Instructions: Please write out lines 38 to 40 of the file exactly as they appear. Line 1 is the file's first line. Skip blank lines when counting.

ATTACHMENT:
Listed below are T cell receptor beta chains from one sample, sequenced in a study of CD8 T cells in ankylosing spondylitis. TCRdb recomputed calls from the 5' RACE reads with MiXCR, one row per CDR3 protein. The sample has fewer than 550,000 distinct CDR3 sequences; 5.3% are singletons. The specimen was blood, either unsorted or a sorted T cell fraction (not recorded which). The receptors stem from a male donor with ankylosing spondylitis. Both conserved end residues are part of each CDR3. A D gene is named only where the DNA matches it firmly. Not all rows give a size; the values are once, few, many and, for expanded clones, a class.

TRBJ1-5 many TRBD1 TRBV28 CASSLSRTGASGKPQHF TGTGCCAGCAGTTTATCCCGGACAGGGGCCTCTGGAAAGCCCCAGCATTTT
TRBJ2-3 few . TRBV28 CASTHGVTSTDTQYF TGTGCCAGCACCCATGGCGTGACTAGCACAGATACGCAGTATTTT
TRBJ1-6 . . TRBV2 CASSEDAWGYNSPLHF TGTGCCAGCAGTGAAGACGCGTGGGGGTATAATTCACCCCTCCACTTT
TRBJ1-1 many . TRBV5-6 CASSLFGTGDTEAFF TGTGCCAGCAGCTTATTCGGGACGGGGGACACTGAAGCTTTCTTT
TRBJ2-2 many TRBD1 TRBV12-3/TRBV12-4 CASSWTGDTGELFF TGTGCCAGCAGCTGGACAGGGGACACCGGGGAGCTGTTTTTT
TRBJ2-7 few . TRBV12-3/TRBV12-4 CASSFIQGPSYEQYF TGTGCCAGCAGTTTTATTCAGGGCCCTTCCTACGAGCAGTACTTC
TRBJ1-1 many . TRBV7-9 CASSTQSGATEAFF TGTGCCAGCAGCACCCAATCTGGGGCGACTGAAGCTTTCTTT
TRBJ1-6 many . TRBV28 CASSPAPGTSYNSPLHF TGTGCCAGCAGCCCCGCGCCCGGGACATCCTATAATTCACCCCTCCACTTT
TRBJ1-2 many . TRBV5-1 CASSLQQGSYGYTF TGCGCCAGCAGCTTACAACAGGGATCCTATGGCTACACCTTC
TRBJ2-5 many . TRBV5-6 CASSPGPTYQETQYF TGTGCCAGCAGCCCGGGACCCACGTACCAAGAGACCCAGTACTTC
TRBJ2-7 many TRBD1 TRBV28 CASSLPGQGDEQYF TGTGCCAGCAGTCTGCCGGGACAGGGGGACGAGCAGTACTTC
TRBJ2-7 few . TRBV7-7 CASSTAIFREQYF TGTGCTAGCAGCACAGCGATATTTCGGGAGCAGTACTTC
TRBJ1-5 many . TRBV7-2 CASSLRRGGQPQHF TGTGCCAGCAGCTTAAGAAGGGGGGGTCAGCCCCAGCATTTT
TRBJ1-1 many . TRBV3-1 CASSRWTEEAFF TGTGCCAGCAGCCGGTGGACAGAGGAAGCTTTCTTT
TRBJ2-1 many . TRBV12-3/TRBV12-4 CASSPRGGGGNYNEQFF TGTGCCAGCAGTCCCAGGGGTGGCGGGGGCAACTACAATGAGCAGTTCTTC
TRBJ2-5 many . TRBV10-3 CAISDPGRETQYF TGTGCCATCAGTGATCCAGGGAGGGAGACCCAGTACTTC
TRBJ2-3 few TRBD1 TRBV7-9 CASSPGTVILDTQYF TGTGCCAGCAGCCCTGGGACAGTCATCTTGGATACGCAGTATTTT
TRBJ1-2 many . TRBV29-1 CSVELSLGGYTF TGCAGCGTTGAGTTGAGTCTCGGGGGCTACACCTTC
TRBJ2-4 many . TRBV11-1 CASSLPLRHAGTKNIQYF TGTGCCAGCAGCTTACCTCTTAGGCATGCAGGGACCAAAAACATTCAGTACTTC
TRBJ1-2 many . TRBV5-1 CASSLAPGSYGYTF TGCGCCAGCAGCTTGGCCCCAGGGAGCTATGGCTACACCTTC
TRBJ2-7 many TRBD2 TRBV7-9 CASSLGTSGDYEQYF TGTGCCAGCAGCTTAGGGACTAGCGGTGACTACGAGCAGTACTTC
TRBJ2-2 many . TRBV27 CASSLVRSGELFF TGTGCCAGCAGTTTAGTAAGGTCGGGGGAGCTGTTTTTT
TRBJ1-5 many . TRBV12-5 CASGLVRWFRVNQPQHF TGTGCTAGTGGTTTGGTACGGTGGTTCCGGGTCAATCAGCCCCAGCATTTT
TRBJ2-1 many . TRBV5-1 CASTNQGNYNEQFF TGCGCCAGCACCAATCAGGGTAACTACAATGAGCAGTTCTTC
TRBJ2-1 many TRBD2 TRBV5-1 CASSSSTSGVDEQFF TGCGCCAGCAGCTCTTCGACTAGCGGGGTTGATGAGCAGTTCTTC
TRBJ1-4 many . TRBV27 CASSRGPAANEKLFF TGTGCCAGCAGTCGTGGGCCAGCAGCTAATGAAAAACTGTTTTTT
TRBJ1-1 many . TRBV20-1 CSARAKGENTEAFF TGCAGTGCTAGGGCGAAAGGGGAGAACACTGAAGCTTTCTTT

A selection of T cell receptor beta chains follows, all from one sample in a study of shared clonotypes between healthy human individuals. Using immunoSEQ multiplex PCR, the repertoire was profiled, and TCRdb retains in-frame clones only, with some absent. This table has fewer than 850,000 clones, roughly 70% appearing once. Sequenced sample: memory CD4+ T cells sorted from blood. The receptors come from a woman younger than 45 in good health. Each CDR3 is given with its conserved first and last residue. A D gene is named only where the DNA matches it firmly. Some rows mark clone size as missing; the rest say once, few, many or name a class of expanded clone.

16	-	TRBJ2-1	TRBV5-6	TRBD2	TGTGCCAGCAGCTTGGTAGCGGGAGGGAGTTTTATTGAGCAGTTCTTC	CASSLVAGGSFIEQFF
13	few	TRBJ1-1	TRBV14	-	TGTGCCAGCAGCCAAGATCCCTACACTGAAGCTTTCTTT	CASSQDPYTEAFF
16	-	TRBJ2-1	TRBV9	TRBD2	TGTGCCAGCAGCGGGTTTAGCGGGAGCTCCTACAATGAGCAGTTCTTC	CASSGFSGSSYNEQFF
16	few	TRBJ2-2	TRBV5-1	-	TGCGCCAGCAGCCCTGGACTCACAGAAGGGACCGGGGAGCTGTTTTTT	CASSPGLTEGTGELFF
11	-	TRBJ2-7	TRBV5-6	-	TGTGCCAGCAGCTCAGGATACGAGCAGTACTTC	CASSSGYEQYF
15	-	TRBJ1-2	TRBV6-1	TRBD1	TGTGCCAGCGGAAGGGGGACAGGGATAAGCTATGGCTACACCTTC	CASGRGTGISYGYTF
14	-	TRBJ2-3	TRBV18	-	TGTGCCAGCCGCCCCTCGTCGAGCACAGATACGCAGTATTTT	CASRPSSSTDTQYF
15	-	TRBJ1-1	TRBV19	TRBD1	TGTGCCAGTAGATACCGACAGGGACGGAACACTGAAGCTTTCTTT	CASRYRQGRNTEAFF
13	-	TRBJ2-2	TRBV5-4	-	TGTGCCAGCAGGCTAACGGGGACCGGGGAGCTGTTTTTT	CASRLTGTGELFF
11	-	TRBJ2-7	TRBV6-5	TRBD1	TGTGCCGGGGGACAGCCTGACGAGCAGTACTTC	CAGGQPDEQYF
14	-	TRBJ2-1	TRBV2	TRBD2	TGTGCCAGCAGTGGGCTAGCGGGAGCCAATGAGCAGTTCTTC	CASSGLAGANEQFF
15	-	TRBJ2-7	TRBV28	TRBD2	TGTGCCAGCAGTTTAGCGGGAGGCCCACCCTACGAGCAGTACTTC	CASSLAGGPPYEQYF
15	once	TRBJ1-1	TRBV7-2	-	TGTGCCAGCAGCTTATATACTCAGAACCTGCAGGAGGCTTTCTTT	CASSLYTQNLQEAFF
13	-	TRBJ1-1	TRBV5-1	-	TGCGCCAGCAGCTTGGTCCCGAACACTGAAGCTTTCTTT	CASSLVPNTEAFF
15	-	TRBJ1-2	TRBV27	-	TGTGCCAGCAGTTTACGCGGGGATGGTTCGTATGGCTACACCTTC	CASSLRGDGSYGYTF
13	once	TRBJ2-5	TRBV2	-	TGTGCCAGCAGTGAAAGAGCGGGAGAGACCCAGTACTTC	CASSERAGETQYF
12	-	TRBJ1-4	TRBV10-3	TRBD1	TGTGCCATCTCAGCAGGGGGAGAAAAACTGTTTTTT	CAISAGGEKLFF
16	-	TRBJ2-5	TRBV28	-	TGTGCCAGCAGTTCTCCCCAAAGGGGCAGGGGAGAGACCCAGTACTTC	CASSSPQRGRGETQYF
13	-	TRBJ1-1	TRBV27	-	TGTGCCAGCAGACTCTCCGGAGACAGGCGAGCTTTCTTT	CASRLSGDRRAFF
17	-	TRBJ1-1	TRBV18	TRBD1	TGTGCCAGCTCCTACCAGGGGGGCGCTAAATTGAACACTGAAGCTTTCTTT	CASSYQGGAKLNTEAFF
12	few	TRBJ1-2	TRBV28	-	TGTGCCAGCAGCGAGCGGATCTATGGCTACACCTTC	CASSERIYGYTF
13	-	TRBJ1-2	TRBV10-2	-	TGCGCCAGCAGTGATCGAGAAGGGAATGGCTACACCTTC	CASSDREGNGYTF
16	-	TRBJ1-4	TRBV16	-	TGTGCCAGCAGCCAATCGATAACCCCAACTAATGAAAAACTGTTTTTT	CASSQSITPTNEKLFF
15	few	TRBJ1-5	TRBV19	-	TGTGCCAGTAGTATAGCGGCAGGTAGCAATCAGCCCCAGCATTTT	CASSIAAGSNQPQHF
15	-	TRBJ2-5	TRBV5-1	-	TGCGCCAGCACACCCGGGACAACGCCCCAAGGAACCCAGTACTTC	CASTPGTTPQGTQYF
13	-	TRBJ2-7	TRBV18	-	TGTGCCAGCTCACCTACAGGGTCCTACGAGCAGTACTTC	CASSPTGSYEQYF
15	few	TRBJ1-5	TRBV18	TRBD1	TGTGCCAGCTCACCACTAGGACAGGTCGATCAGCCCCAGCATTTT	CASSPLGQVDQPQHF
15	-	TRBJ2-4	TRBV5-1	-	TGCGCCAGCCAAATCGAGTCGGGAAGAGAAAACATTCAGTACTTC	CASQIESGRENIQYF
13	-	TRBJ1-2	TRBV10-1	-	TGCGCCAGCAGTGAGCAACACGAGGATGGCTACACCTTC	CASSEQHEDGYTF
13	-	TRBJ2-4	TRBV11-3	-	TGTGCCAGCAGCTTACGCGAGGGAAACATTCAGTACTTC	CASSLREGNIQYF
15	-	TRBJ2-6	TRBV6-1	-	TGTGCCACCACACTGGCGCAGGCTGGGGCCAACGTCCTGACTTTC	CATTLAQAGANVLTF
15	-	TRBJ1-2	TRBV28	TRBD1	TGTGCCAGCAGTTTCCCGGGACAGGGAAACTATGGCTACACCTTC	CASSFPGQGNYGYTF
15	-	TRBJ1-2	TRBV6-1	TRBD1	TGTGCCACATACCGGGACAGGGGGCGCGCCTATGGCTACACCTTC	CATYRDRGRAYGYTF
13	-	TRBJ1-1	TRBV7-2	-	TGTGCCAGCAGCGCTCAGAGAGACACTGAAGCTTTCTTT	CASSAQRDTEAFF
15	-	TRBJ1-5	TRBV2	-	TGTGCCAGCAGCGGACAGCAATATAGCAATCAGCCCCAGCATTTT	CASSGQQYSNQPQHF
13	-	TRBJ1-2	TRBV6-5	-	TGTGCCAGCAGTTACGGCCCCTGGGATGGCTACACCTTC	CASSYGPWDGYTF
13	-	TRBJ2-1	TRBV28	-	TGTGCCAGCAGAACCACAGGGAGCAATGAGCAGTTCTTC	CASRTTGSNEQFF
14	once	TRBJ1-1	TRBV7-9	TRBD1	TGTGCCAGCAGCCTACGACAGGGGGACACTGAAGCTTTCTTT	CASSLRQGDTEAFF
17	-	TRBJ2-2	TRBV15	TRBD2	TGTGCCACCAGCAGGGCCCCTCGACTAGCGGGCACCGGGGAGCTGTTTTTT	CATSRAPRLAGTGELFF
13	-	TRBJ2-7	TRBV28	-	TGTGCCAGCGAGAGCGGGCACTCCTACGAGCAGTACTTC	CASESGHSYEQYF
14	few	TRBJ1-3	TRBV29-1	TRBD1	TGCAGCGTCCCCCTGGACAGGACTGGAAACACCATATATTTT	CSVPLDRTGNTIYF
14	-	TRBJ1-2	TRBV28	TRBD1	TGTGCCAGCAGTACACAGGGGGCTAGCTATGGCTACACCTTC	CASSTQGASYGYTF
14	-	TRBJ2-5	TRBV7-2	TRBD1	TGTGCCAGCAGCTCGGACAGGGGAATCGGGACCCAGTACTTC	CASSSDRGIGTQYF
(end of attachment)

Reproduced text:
13	-	TRBJ2-2	TRBV5-4	-	TGTGCCAGCAGGCTAACGGGGACCGGGGAGCTGTTTTTT	CASRLTGTGELFF
11	-	TRBJ2-7	TRBV6-5	TRBD1	TGTGCCGGGGGACAGCCTGACGAGCAGTACTTC	CAGGQPDEQYF
14	-	TRBJ2-1	TRBV2	TRBD2	TGTGCCAGCAGTGGGCTAGCGGGAGCCAATGAGCAGTTCTTC	CASSGLAGANEQFF